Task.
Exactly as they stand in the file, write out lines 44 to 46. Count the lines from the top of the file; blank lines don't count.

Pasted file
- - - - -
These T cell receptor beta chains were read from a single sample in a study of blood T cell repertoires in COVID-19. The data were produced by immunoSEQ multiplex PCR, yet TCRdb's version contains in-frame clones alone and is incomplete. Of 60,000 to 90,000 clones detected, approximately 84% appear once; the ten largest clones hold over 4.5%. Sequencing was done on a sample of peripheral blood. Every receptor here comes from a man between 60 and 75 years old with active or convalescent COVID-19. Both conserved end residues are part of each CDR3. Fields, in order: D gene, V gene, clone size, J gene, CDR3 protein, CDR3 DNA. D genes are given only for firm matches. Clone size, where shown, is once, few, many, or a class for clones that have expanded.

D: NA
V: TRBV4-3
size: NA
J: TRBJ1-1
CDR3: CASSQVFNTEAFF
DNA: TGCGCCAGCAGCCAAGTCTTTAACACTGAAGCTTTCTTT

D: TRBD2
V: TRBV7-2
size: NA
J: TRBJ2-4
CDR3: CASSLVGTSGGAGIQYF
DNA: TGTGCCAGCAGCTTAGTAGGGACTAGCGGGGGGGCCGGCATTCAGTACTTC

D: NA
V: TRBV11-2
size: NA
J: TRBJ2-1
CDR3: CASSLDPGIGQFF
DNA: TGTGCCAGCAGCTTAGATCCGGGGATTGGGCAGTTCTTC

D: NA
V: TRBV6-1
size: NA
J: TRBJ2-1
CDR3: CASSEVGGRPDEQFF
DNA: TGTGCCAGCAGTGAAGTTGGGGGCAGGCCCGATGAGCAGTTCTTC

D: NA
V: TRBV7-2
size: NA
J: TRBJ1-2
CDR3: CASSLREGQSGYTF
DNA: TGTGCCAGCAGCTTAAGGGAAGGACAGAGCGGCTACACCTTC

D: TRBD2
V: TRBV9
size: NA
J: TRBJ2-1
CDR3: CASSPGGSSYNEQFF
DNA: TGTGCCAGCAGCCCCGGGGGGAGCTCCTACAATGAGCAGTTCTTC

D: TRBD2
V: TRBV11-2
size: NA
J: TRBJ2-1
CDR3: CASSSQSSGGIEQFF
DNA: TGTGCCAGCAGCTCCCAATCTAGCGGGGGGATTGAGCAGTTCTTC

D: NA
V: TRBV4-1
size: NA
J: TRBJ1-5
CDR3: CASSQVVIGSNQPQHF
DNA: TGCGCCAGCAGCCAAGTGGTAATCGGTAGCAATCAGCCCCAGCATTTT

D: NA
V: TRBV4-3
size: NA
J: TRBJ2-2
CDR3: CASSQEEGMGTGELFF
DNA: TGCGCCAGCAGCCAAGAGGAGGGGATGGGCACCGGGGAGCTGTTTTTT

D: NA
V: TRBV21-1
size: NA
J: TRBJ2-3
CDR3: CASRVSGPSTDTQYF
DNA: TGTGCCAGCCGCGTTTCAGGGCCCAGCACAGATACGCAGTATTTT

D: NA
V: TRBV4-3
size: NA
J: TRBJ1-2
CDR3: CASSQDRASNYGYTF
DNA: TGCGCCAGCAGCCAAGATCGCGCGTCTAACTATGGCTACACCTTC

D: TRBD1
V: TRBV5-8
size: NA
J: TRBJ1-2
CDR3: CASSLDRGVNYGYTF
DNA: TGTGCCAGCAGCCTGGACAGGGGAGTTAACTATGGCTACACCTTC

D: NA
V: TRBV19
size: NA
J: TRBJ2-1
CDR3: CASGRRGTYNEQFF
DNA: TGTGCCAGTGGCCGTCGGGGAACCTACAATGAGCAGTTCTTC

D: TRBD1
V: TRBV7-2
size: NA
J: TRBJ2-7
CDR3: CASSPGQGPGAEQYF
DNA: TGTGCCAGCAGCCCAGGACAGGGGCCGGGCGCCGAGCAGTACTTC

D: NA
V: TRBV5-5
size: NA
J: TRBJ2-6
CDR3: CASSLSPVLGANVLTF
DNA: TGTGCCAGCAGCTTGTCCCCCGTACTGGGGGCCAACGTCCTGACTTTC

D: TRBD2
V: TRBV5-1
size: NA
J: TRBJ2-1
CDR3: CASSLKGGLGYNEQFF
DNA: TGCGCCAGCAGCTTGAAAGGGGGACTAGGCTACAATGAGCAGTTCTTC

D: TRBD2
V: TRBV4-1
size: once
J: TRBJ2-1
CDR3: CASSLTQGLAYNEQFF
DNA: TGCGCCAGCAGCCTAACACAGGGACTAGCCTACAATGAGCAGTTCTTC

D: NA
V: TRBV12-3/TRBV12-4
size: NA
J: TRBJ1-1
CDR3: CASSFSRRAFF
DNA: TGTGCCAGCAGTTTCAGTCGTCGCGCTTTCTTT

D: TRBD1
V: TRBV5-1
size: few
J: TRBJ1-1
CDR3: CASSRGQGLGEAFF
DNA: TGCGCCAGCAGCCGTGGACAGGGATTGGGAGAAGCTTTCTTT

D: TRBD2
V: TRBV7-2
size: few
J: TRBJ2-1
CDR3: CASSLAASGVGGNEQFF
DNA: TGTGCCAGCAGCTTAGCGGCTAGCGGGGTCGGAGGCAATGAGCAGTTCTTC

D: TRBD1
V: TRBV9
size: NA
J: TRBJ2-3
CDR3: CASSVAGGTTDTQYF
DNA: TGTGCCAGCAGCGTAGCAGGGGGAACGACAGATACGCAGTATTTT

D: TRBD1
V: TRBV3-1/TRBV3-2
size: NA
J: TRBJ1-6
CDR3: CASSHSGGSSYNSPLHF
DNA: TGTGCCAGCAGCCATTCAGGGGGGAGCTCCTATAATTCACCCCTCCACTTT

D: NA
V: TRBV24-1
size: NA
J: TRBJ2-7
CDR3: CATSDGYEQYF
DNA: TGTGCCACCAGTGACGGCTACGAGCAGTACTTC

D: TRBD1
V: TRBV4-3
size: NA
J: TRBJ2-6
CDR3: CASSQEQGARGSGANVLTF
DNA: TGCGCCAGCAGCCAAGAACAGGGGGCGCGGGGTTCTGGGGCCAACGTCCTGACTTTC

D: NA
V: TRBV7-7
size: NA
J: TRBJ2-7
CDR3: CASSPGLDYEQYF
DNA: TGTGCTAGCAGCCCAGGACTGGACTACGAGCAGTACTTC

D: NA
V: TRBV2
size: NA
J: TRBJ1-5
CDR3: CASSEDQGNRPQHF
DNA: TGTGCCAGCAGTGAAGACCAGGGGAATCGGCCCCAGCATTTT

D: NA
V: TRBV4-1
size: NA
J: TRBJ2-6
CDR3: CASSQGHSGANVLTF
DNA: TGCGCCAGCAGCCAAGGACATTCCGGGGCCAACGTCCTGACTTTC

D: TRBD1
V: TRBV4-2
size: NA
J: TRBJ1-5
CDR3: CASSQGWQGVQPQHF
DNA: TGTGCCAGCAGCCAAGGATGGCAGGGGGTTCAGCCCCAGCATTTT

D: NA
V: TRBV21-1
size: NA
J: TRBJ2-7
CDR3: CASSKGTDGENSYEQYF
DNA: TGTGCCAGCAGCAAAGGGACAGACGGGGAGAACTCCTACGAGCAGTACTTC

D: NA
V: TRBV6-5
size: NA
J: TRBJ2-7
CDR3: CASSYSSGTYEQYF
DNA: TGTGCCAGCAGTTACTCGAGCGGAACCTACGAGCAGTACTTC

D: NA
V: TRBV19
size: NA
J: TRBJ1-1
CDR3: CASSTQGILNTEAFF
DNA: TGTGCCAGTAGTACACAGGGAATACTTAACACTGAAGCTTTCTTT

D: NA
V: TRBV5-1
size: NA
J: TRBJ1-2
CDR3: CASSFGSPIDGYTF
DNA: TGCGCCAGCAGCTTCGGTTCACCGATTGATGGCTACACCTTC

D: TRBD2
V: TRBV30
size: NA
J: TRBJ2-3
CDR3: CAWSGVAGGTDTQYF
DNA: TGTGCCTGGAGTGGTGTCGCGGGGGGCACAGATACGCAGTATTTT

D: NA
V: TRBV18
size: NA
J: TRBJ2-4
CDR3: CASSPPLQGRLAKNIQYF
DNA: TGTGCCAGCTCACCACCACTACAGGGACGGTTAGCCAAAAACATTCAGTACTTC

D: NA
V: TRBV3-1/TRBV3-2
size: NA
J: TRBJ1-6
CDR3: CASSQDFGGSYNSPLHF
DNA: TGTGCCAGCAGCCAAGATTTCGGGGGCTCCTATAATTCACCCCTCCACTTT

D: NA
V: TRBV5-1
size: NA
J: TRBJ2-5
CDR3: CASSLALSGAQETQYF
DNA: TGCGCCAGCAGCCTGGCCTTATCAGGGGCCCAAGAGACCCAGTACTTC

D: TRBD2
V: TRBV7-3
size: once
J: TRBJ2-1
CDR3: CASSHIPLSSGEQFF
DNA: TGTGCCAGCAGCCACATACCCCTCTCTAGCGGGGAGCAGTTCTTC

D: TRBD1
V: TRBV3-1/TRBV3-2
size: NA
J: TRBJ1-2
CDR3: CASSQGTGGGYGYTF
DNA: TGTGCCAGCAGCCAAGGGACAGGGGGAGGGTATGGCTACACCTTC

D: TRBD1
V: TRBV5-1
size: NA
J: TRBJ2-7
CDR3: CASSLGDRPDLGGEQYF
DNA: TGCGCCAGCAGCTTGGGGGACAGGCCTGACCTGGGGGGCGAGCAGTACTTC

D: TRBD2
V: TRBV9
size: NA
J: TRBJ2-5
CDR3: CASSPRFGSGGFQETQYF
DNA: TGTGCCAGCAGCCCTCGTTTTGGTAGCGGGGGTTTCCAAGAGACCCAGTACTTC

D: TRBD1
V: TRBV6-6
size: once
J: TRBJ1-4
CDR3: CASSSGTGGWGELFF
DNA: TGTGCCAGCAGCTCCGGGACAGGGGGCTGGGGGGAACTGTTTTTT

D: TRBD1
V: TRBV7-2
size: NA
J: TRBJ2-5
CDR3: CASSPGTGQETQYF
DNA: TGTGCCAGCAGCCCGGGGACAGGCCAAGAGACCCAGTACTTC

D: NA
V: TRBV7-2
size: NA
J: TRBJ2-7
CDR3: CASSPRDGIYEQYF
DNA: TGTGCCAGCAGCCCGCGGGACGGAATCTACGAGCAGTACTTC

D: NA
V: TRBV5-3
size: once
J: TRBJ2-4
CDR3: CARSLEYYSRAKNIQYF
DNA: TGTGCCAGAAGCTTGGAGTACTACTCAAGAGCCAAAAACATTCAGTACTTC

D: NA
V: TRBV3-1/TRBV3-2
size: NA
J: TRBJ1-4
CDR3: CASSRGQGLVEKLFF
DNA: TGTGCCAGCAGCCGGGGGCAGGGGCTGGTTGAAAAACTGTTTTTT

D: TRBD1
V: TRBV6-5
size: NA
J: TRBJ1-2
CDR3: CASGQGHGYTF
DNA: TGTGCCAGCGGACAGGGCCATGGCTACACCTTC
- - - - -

D: NA
V: TRBV4-1
size: NA